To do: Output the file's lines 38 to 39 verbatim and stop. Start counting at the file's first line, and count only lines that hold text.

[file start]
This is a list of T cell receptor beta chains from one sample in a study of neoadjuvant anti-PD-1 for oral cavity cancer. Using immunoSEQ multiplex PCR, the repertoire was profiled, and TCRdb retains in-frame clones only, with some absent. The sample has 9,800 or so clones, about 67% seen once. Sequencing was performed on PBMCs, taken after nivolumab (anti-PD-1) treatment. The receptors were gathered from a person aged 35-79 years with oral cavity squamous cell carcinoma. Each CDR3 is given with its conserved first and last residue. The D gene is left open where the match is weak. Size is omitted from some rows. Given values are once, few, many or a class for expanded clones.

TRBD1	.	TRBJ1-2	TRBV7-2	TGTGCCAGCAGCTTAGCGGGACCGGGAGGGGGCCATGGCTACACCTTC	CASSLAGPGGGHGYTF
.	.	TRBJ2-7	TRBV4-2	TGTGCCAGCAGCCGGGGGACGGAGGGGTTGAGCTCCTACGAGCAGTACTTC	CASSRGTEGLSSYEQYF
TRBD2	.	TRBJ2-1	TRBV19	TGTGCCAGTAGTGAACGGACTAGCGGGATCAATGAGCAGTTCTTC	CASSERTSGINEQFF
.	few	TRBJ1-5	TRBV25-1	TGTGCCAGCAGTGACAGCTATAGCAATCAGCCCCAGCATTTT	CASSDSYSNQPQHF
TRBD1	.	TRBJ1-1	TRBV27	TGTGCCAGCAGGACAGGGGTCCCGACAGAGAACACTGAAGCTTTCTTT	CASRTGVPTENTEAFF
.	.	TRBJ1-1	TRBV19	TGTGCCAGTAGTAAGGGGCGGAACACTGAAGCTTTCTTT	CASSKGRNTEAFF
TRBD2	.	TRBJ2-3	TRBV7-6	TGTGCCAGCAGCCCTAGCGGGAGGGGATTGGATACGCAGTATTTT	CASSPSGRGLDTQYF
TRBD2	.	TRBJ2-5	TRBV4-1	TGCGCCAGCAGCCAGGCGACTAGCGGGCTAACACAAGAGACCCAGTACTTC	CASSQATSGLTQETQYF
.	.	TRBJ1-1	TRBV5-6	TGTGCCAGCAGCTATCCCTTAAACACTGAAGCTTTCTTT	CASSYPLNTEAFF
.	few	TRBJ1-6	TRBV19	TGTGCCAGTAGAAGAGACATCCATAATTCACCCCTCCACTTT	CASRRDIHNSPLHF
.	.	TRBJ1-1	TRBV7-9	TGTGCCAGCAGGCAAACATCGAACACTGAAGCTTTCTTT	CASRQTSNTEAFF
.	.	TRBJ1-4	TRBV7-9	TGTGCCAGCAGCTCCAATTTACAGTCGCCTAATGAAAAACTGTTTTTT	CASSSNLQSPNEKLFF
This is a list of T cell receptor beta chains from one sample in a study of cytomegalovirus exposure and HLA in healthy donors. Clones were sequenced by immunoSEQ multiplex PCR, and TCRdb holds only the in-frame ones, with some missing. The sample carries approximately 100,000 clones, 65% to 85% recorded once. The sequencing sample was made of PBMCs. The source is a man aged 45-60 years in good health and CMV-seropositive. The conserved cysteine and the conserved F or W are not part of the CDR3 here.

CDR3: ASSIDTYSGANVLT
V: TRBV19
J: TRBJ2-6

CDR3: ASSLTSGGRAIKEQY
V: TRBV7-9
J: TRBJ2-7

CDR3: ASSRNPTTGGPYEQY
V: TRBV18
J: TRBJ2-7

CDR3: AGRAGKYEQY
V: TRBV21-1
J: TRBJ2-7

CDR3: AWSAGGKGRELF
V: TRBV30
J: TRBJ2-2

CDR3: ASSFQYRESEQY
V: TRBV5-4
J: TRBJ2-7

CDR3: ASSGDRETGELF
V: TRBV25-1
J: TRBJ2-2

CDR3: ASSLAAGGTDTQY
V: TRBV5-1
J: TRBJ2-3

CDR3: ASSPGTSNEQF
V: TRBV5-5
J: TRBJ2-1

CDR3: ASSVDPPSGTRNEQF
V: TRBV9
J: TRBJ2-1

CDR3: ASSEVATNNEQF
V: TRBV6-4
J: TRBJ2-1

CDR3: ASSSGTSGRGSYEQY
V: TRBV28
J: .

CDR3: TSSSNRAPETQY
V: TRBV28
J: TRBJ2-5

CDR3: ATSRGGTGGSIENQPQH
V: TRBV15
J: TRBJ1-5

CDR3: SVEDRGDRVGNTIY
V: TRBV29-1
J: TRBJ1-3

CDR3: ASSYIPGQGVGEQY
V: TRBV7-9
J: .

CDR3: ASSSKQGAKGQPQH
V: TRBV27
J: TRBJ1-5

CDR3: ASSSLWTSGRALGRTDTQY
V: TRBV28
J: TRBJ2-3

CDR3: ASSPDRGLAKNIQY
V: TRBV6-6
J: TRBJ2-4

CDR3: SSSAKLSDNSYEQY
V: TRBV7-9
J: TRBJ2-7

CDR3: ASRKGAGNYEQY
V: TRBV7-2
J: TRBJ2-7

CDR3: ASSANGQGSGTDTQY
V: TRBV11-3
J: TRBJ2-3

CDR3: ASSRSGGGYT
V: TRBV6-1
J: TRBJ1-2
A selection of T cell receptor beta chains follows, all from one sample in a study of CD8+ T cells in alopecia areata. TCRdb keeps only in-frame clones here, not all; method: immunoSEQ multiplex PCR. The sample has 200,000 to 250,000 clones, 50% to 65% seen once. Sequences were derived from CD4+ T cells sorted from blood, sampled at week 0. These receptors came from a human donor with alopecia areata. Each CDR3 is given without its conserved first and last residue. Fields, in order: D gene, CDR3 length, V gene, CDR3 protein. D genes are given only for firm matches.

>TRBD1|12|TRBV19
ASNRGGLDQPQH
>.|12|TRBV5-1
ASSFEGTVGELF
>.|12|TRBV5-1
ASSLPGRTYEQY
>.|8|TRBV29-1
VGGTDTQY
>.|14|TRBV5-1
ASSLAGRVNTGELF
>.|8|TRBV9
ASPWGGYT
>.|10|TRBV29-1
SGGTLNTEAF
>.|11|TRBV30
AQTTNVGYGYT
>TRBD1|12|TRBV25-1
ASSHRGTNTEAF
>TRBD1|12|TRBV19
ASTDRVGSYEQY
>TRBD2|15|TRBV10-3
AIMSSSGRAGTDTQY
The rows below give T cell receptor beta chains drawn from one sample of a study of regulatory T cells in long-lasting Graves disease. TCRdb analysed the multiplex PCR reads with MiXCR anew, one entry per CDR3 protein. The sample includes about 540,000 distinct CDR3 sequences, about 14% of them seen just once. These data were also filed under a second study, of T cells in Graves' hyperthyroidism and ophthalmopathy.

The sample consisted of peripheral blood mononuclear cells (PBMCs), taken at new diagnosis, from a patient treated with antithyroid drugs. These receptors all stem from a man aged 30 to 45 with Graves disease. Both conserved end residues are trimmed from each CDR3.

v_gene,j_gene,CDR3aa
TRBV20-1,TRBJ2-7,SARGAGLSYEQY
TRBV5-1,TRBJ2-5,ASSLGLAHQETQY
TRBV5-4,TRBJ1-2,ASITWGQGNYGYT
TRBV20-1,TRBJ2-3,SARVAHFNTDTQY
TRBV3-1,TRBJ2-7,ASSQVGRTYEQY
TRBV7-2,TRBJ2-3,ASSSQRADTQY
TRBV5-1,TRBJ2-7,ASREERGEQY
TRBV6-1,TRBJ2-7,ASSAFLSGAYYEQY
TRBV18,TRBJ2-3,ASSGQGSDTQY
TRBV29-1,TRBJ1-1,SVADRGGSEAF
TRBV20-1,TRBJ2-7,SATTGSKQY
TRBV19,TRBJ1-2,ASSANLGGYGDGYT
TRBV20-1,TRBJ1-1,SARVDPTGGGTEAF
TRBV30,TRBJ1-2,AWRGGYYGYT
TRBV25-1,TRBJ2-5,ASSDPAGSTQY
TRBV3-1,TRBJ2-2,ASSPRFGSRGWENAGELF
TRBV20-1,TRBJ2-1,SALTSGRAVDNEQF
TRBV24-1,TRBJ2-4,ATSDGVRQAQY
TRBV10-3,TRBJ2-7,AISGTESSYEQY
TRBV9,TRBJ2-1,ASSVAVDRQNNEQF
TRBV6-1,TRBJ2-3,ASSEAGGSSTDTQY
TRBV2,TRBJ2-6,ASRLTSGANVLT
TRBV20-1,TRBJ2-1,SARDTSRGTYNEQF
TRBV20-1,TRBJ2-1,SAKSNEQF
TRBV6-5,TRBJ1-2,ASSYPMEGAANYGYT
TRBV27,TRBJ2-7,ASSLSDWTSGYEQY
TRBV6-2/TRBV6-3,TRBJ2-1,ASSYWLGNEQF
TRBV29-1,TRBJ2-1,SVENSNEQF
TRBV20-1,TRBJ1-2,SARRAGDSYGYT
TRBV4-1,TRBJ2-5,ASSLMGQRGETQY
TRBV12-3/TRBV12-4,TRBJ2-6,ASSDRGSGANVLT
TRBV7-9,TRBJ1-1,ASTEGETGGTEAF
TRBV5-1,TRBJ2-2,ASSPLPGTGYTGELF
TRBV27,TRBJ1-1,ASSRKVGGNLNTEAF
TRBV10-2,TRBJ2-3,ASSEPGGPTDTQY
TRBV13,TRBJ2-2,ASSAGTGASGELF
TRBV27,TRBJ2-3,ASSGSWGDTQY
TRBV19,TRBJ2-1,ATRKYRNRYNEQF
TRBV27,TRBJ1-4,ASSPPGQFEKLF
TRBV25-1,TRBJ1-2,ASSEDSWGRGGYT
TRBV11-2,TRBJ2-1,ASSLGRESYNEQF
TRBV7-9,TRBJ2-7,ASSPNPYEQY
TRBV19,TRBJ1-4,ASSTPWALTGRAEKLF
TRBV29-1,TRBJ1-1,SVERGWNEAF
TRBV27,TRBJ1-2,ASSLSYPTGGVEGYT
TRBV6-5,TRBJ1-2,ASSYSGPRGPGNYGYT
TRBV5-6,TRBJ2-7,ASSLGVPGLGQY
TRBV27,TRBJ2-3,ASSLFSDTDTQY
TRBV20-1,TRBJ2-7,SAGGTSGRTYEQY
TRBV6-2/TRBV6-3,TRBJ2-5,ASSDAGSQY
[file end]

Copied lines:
J: TRBJ2-3

CDR3: ASSPGTSNEQF